I had lunch yesterday with the senior pastor of the largest church in our community. After lunch and a great conversation, he walked me to the door of their sprawling new facility, looked me in the eye, and as he has done in the past said to me “If you ever see me changing, or compromising or crossing a line, would you please come to my office, or have me come to yours, and call me out on it?”
This pastor is 35 years old, with the wisdom of someone who has been in the pulpit for 35 years.
Self-awareness is a tricky thing. It’s probably easier to deceive yourself than it is to deceive other people. Especially those who work with you every day.
Being aware that you are flawed, and open to the possibility that you may not be fully cognizant of all of your flaws, is the first step. I sometimes ask people “what are my blind spots?” Having an environment where they can answer honestly, and not fear being condemned or even fired, is vital to your wellbeing, and to the wellbeing of your organization.
Self-awareness doesn’t mean you are perfect and you don’t make mistakes. It just helps you learn from them and make corrections.
When I was in the first grade, my parents suspected something was going on and gave me a colorblind test. If you’ve never seen a colorblind test, it is a circle with a series of dots of various colors. Some of the colors spell out a word or a number. People with normal color vision can see the image. People who are color deficient cannot.
I remember being so frustrated that everybody could see the number 12 in the circle of dots, except me. I could look at that circle all day, and I would never see the number. But it was there.
Odds are you have some of your own blindspots.
They could be affecting your marriage, your friendships, and your ministry.
If you’ve read this far and concluded this article is not useful for you, the odds are huge that this article is especially for you.
If you are always right, resist accountability, don’t have a mentor or confidant, are experiencing high turnover and gossip and tension in your hallways, you respond to criticism with anger and hostility, you blame others for every mistake, and you are increasing isolated and alone, then there’s a good chance you have a self-awareness problem.
God can, and does, still bless and use ministries led by leaders with the traits I listed above. But at what cost? And is He truly honored?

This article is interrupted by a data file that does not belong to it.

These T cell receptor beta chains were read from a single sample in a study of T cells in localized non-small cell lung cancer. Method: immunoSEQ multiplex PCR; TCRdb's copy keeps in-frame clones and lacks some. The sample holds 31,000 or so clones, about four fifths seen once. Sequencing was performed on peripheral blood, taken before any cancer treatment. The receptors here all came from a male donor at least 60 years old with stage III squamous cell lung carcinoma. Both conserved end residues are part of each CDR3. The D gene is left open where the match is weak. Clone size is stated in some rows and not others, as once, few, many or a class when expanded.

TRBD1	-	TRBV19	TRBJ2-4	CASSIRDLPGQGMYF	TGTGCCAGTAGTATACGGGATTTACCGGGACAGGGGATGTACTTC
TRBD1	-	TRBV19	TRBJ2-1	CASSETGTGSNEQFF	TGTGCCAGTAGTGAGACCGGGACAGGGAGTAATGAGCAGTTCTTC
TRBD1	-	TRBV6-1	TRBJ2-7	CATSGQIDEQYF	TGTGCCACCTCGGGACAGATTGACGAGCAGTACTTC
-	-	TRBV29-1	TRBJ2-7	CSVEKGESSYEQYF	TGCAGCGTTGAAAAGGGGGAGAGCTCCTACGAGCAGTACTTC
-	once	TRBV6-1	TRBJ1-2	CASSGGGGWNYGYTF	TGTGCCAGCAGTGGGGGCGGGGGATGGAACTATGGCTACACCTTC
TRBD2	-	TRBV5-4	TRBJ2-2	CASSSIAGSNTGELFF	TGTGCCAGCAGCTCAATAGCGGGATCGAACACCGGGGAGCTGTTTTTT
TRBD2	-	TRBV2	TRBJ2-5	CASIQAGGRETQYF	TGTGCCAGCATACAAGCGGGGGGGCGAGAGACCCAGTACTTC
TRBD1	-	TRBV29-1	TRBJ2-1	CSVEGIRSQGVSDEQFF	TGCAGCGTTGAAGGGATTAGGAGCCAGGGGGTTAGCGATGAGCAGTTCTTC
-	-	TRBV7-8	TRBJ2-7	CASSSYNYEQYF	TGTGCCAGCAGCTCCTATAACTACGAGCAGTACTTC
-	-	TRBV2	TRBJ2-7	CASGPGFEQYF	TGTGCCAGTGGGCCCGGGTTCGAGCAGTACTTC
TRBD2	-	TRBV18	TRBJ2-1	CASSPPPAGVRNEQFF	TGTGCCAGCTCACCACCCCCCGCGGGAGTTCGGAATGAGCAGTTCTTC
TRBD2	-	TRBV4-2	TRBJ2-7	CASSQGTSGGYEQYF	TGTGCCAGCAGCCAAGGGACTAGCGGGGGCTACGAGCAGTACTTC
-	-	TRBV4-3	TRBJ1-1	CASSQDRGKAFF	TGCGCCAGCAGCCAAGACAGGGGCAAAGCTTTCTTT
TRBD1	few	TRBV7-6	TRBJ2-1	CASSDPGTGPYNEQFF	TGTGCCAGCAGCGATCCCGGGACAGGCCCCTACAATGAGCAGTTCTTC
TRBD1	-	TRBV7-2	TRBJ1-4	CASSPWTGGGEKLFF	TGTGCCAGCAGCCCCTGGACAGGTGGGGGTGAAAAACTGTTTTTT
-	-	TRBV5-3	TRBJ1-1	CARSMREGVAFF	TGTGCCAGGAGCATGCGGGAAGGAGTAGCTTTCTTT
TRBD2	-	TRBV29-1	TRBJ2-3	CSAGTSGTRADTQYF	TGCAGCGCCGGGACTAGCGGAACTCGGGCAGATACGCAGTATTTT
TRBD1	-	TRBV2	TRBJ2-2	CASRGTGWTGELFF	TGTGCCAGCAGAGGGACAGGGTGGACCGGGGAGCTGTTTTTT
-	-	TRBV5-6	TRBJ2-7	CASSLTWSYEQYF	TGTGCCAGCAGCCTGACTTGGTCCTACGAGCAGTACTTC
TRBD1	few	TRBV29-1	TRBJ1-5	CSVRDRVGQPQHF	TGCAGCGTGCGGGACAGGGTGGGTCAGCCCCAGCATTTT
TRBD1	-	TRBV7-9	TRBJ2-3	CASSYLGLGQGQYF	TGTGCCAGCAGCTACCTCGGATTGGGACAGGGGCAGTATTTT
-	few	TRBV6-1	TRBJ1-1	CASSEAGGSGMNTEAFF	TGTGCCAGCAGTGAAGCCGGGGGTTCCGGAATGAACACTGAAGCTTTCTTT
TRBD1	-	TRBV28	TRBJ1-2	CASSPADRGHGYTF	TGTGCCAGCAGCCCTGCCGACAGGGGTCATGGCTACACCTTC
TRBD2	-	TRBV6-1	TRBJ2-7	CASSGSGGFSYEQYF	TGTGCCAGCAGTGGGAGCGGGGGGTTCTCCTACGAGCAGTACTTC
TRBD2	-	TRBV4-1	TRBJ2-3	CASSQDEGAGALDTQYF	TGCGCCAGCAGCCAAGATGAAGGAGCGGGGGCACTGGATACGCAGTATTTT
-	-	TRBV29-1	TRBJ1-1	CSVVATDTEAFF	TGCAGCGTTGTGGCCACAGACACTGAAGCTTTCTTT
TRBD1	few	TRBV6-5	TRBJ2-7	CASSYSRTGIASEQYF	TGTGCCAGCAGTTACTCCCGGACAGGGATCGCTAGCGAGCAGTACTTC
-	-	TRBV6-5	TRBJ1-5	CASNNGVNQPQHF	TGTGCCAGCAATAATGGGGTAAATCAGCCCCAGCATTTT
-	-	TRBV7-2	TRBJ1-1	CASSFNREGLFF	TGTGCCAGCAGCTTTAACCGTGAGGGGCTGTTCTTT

I could rattle off the names of a dozen high-profile ministry leaders who have recently seen everything come crashing down because they lacked self-awareness. They believed their own press. Trust me, you are not as good as your Mom thinks you are, and you probably aren’t as bad as your worst detractors say. You’re likely somewhere in the middle, because both of them speak some truth, if you will listen.
Sometimes people surrounding prominent ministry leaders are too caught up in believing they have to protect the ministry that they ignore, or even cover up, the flaws and sins of the leader. Sorry, but that is wrong-headed. It never ends well and it isn’t fair to the people or the organization.
God doesn’t need us to cover up our sins and flaws. He tells us to confess them, and He promises redemption if we acknowledge them and repent. For those who continue to ignore wise counsel, accountability, and truth, the news isn’t so good: Ephesians 4:18 They are darkened in their understanding and separated from the life of God because of the ignorance that is in them due to the hardening of their hearts.
I told my pastor friend that I would help hold him accountable, and I asked him to do the same for me. And I told him that because he was willing to ask me for this accountability that the odds of him failing morally or ethically were greatly reduced.
It’s the people who don’t want to hear the truth that we have to be concerned with.
I write this in a spirit of honest reflection and a prayer that you will join me in searching your own heart. Ask God to reveal your blindspots to you. Then ask your spouse, your management team, and anyone else who you are close to if you have any blindspots.
Ask yourself, “What is it like to be on the other side of me?”
Then be honest and fix it.
Psalm 139:23-24 – Search me, God, and know my heart; test me and know my anxious thoughts. See if there is any offensive way in me, and lead me in the way everlasting.